(Download MP4 / Watch on YouTube)
In this episode of Boing Boing Video, guest contributor Miles O'Brien,
the veteran space and science reporter formerly with CNN, speaks with astronaut
Scott Parazynski as he attempts to summit Mt. Everest.
Parazynski and his team are scheduled to actually attempt the summit within the next day or two, as I understand their current plans.
They are using a personal satellite tracking device called "Spot" as a security measure. The GPS device has the added benefit of providing digital breadcrumbs of data that can be used to generate real-time maps of exactly where they are on the trail.
More of Miles "1337" O'Brien's work at True/Slant, and you can (and should) follow him here on Twitter.
Astronaut-turned-climber Scott Parazynski's Everest climb blog is here, and you can also follow him on Twitter, live from Nepal.
Below, a screengrab of their current coordinates -- and a snapshot of Scott at rest on Mount Everest. After the jump, more photos.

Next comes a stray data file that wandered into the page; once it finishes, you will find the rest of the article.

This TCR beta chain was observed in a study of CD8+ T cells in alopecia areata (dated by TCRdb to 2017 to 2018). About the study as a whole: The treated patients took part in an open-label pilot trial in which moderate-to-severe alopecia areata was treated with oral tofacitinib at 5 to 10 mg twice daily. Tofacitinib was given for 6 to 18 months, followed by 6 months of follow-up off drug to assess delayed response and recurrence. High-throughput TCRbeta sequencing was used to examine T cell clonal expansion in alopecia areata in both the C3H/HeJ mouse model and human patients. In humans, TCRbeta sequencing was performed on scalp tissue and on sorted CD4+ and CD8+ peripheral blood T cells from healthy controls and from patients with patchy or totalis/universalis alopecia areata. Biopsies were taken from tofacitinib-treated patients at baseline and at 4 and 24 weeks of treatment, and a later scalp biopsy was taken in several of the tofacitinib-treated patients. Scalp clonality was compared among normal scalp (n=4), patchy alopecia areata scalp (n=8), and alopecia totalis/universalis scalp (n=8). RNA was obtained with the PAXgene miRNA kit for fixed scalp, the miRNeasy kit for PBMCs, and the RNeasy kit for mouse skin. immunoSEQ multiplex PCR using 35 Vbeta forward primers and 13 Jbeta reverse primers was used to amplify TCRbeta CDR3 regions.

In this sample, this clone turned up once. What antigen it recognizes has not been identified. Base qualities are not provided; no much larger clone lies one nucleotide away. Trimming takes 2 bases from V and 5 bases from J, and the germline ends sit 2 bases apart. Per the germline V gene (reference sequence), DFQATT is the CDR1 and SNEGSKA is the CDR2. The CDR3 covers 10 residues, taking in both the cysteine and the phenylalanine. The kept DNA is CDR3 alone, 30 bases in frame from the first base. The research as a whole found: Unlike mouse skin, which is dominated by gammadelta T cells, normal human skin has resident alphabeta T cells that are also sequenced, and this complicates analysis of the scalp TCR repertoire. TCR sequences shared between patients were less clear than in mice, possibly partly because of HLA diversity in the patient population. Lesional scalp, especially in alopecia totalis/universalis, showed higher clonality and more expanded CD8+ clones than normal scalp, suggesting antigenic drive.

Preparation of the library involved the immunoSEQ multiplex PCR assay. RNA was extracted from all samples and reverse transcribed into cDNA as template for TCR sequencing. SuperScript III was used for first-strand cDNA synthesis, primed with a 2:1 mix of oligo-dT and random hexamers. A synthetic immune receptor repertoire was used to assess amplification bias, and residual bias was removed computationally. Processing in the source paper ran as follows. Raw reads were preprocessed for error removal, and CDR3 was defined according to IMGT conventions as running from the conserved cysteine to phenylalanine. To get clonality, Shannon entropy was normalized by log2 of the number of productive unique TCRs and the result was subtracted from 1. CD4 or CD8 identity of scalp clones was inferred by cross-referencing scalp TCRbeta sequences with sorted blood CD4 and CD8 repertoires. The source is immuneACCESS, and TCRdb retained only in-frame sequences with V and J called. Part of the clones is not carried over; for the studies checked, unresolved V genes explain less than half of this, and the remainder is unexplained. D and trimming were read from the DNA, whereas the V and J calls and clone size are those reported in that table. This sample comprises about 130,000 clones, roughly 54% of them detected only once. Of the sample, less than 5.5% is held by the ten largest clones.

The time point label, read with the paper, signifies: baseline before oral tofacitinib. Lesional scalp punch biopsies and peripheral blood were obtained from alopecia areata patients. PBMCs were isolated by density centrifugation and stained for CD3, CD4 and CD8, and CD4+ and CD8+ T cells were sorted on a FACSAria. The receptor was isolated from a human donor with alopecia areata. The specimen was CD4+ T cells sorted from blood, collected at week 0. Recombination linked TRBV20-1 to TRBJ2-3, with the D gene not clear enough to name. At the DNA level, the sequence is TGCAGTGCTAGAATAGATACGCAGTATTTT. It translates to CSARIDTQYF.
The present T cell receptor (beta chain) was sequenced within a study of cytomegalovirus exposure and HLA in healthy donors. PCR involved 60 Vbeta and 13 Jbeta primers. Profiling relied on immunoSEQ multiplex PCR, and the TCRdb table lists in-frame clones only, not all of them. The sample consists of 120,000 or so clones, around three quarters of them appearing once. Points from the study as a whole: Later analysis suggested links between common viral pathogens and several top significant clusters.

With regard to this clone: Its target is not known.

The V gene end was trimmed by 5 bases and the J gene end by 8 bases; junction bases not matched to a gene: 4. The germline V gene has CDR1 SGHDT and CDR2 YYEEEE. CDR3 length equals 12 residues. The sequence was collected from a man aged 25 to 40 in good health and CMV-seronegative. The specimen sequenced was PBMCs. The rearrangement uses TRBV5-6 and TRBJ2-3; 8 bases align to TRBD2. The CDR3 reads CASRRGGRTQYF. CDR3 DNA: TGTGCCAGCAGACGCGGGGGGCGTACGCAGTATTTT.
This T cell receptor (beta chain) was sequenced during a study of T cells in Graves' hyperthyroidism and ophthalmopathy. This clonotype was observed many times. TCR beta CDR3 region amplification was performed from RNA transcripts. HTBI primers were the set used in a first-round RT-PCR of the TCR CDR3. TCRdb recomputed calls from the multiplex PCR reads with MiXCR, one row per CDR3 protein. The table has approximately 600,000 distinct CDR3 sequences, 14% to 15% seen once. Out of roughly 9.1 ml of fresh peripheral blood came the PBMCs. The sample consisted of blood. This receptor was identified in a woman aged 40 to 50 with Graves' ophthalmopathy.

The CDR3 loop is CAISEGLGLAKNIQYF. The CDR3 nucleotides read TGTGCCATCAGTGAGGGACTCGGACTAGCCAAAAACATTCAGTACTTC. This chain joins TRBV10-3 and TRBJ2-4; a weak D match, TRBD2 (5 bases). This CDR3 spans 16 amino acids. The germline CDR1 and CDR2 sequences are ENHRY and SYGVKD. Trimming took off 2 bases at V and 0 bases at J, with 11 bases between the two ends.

(Previously: Boing Boing Video: Welcome, Miles O'Brien!)
Astronaut David Scott re-created, in 1971 during the Apollo 15 mission, Galileo’s “falling bodies” experiment by dropping a hammer and feather on the moon at the same time. Simply, both fell at the same rate because there was no air resistance. screengrab via Wonders of Physics/YouTube (Digg)
“Test counts inflated, death tolls deflated, metrics shifted.”
IMGURian @KRANKARTA6 did an awesome topography visualization project in the “Ridgeline Style” that reminds us of the album cover for Joy Division’s classic LP ‘Unknown Pleasures.’
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